I took the Squaw Valley Ski School's recent three-day Advanced Ski Clinic
, with Dan Ray, Tim Reeve (the two top instructors with whom we had private lessons last year), and Jim Moore. I kept a lid on the pernicious rumors that I'm a former ski instructor myself; skiing isn't a sport you master, it's a sport in which you progress, and like most skiers expert tuition accelerates my progress. My group of 3-5 skied with Dan Ray. Ahh I remember back when he was a kid hucking technical lines between ski lessons.
Here are the instructors scoping out a steep firm icy chute under Olympic Lady chair (off KT-22) for our video capture.
A big part of the clinic is daily video recording, with review at lunch and further review in the evening. At advanced levels this is incredibly useful, because all
skiers need to be more forward yet most skiers think they are pretty forward, until they see incontrovertible video evidence of themselves in the back seat/on the toilet/riding the backs of their skis. At expert level video review is less useful because the focus is on moving your hips and upper body down the hill/into the new turn/across your skis; you don't need video to know you haven't got that subtle complex motion right and you would need an overhead tracking camera to best capture the movement. The video showed my hands rising way up away from the snow instead of a tight reach downhill, I had no idea I was doing this.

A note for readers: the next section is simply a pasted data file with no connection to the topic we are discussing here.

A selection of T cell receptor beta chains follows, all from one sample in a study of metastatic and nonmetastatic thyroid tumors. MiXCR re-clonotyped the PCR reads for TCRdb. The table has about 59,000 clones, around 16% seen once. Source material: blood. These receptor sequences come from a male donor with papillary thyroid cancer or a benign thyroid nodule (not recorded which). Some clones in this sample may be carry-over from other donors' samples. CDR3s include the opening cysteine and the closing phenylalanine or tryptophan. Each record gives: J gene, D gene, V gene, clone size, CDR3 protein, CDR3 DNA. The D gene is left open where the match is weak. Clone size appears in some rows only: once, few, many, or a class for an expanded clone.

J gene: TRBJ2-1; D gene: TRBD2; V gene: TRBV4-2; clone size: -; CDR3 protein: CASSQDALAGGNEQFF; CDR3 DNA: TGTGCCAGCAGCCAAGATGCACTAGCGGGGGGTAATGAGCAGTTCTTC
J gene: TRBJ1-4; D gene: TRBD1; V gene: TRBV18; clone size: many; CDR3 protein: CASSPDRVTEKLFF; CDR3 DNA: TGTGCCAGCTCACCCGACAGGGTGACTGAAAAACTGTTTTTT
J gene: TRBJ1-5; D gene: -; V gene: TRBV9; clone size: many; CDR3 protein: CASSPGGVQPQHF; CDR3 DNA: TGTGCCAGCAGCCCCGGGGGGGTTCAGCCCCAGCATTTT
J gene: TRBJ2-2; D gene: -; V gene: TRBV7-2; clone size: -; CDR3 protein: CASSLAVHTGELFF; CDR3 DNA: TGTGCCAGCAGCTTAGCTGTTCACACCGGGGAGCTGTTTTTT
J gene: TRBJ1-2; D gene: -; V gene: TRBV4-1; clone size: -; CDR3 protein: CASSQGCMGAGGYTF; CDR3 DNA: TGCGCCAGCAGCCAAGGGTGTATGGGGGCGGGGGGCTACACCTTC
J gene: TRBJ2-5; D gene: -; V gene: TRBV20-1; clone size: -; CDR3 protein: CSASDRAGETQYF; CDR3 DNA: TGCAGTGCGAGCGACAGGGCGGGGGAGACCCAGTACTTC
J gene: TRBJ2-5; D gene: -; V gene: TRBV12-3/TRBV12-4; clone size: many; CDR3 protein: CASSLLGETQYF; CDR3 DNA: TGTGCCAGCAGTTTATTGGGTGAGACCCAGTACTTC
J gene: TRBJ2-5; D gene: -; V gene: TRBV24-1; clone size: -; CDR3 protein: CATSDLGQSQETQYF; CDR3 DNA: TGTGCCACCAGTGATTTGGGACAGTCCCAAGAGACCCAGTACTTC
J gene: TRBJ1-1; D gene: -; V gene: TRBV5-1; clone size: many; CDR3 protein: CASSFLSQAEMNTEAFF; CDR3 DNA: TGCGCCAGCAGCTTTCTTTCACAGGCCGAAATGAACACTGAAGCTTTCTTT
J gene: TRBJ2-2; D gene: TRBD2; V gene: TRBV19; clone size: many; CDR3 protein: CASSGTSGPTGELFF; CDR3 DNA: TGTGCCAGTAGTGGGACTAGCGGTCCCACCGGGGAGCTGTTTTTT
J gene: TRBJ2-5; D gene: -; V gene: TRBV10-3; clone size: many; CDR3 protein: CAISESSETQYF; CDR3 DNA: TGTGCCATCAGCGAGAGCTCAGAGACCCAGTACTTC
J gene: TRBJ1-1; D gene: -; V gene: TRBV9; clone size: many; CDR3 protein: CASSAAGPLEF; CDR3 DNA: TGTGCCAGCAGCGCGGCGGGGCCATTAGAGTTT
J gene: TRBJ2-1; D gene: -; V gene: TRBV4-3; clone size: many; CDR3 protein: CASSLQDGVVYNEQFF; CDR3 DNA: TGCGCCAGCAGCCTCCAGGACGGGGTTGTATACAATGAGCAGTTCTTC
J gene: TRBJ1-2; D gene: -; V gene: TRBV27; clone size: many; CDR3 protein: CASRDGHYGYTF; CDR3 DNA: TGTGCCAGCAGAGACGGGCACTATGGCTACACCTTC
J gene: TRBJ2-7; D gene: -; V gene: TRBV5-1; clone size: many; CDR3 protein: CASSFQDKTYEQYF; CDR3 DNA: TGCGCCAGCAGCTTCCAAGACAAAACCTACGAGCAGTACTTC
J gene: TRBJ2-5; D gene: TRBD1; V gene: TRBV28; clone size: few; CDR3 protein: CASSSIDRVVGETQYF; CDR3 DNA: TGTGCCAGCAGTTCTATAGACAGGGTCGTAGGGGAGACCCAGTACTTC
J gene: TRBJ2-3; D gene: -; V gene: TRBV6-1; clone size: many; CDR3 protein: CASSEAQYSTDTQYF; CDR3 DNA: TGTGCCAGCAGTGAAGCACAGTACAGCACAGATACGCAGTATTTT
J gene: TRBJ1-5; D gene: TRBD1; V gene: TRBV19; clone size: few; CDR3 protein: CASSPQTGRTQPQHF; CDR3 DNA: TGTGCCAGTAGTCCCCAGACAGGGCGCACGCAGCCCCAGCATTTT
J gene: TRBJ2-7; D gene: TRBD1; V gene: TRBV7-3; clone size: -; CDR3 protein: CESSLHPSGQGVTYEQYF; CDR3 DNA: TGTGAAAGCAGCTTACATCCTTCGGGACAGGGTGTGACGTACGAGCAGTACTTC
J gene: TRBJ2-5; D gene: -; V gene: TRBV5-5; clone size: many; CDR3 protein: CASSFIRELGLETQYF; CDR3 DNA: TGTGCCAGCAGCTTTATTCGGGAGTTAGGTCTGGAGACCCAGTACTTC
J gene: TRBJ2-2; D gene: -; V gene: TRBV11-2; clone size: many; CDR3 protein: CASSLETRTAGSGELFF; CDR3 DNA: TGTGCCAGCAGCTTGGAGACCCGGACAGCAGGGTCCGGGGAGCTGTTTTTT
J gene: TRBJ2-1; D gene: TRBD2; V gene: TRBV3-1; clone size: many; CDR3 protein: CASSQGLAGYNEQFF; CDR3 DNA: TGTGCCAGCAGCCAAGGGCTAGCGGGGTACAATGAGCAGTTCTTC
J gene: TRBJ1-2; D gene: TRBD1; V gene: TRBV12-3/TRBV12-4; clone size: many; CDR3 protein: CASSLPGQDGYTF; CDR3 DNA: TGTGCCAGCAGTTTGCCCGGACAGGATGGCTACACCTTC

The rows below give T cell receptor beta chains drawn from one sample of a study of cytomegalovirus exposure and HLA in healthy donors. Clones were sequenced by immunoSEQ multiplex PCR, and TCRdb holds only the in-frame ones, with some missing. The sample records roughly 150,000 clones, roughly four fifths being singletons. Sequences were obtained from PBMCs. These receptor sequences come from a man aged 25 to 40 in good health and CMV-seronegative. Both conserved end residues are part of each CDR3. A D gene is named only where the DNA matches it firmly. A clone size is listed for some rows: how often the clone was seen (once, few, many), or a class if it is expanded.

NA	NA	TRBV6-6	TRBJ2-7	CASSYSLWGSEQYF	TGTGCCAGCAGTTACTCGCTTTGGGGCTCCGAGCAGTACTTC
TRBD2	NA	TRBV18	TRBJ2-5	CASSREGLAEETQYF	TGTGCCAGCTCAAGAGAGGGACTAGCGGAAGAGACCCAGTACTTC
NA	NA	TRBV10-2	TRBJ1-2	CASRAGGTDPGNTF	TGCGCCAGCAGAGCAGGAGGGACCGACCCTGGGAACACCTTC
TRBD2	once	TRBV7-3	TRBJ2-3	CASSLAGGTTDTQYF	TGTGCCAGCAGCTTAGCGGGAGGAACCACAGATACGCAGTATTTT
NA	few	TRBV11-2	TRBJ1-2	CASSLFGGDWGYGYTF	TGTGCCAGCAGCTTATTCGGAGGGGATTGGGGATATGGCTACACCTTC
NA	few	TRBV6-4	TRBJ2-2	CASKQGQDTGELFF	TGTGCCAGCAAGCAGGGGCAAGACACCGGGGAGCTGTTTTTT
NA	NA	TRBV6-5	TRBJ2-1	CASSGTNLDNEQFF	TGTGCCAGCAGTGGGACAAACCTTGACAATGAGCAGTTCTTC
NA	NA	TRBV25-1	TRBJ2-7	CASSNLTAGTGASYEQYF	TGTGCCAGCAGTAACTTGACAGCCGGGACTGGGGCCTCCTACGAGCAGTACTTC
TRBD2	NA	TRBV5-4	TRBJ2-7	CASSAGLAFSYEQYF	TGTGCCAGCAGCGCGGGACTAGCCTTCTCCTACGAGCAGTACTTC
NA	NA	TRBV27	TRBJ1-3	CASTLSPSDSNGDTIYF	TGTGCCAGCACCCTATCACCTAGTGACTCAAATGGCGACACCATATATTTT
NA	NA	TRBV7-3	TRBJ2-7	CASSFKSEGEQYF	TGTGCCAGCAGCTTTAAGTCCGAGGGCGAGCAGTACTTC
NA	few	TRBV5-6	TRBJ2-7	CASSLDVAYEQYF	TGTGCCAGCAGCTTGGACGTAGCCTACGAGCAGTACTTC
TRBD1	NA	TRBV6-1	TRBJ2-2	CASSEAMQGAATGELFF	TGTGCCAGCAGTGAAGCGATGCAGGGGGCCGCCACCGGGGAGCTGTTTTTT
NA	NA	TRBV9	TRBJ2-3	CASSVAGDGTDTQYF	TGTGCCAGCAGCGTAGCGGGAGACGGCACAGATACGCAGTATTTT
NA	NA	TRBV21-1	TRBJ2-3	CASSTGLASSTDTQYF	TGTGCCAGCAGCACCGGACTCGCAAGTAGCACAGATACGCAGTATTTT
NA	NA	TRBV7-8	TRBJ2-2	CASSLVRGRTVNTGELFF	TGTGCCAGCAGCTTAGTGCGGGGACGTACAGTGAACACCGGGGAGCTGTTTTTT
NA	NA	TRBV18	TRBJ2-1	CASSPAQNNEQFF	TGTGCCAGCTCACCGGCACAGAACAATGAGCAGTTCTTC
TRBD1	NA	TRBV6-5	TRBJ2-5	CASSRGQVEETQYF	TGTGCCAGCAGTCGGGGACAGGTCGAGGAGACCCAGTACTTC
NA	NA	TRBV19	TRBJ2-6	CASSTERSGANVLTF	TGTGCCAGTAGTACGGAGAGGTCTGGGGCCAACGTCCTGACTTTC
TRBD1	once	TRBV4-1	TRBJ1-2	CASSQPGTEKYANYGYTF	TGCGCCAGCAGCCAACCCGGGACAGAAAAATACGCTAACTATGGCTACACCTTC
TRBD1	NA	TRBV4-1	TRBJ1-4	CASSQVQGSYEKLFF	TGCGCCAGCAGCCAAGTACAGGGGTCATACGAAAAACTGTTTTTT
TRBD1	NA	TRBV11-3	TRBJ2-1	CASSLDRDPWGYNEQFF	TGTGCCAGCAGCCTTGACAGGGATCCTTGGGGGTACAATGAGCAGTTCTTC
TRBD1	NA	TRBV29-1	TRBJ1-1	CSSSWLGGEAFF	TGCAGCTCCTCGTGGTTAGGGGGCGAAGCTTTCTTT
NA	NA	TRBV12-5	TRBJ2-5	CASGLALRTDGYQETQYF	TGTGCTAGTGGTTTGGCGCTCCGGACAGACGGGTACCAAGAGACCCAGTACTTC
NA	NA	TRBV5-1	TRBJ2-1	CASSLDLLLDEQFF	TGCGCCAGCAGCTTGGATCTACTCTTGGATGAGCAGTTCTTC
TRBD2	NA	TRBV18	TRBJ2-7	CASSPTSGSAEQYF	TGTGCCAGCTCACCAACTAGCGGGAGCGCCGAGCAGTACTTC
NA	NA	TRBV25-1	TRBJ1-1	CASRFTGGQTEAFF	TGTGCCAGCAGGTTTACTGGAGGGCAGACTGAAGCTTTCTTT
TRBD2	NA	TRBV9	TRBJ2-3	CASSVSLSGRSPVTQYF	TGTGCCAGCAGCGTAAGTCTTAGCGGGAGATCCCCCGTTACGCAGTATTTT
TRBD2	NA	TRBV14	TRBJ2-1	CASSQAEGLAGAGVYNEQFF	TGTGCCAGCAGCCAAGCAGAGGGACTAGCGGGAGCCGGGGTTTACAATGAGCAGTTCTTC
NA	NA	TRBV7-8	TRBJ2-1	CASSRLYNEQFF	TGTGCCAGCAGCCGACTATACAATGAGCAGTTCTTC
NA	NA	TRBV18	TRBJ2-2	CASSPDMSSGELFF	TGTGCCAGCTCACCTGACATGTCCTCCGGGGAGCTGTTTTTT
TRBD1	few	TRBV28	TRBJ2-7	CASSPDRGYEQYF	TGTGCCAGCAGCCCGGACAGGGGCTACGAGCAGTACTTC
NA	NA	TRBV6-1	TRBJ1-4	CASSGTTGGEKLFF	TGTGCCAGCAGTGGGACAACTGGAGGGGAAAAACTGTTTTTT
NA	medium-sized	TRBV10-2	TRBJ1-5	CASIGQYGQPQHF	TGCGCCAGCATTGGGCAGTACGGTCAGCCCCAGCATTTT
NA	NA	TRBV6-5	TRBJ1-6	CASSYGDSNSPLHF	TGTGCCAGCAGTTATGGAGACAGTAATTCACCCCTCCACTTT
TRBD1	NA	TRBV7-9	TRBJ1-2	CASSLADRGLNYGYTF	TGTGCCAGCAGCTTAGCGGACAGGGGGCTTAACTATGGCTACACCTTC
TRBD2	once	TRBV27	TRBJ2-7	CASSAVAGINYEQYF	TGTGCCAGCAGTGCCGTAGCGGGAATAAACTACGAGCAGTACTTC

Here's Dan on Dead Tree, also off KT-22. Also pretty steep.
I would have liked to ski even harder terrain, such as the entrance to Dead Tree or hike somewhere, but that's a lot of pressure on the instructor—one participant falls and the day is over. Once we reached easier terrain Dan skied ridiculously fast
. I could keep up with him for one flat-out run but then the little speedometer in my brain would flash red and I'd scrub off speed. Skiing fast recalibrates your skiing.
Three days with a great skier full of technical expertise who loves to ski, what's not to like?
Even though I didn't master the hip move downhill into the new turn, I improved. My goal was not to shred my skis
and while working on other things that problem cleared up.
Labels: skiing, Squaw Valley